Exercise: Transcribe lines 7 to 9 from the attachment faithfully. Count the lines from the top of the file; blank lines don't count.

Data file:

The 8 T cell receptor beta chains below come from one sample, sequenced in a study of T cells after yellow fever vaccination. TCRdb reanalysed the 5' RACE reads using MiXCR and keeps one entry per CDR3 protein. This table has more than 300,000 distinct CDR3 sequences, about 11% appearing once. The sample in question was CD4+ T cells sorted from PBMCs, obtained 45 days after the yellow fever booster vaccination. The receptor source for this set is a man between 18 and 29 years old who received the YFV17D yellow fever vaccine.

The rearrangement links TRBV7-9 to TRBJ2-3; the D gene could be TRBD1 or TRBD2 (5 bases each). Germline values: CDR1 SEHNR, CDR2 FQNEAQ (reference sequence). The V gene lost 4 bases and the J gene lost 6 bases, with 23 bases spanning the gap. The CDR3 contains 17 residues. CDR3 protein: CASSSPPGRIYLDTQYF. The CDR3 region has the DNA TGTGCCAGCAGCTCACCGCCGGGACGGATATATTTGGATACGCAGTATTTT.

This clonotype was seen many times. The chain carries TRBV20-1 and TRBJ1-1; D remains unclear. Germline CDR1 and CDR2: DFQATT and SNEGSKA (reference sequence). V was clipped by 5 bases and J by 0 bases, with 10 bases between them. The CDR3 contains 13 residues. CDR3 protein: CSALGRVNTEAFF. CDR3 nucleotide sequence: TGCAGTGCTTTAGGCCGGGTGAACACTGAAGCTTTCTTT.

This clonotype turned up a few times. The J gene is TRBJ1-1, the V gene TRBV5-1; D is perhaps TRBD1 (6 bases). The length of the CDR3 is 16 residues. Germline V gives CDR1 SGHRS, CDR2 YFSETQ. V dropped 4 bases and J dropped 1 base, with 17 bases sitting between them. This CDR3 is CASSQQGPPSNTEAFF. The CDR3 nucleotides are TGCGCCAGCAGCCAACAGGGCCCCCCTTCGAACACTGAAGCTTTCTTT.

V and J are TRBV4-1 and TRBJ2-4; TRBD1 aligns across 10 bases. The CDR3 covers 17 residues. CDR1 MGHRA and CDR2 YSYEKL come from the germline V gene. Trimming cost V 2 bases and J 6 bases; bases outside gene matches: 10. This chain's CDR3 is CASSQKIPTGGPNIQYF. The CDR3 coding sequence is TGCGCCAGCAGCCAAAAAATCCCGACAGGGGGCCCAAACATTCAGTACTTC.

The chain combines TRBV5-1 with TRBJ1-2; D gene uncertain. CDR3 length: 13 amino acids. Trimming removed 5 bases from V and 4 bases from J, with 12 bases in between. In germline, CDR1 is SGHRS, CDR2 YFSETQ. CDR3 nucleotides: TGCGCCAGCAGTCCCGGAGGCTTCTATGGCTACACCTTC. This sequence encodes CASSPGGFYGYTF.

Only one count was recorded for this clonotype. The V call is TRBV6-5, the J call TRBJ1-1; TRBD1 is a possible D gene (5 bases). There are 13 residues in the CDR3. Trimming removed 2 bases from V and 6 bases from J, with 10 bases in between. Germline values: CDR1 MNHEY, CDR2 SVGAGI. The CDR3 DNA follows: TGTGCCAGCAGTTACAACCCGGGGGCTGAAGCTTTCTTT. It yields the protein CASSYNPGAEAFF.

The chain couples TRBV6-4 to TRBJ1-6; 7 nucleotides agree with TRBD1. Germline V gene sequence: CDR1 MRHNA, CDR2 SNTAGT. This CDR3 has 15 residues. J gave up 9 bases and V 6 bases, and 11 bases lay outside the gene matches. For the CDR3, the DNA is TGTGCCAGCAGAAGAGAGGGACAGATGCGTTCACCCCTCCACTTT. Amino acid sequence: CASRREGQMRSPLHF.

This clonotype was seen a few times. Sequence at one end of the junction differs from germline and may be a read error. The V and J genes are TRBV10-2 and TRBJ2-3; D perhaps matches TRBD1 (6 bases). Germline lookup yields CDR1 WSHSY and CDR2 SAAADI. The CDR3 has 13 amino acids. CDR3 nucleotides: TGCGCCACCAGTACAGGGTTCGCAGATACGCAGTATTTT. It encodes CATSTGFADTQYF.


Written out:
Only one count was recorded for this clonotype. The V call is TRBV6-5, the J call TRBJ1-1; TRBD1 is a possible D gene (5 bases). There are 13 residues in the CDR3. Trimming removed 2 bases from V and 6 bases from J, with 10 bases in between. Germline values: CDR1 MNHEY, CDR2 SVGAGI. The CDR3 DNA follows: TGTGCCAGCAGTTACAACCCGGGGGCTGAAGCTTTCTTT. It yields the protein CASSYNPGAEAFF.

The chain couples TRBV6-4 to TRBJ1-6; 7 nucleotides agree with TRBD1. Germline V gene sequence: CDR1 MRHNA, CDR2 SNTAGT. This CDR3 has 15 residues. J gave up 9 bases and V 6 bases, and 11 bases lay outside the gene matches. For the CDR3, the DNA is TGTGCCAGCAGAAGAGAGGGACAGATGCGTTCACCCCTCCACTTT. Amino acid sequence: CASRREGQMRSPLHF.

This clonotype was seen a few times. Sequence at one end of the junction differs from germline and may be a read error. The V and J genes are TRBV10-2 and TRBJ2-3; D perhaps matches TRBD1 (6 bases). Germline lookup yields CDR1 WSHSY and CDR2 SAAADI. The CDR3 has 13 amino acids. CDR3 nucleotides: TGCGCCACCAGTACAGGGTTCGCAGATACGCAGTATTTT. It encodes CATSTGFADTQYF.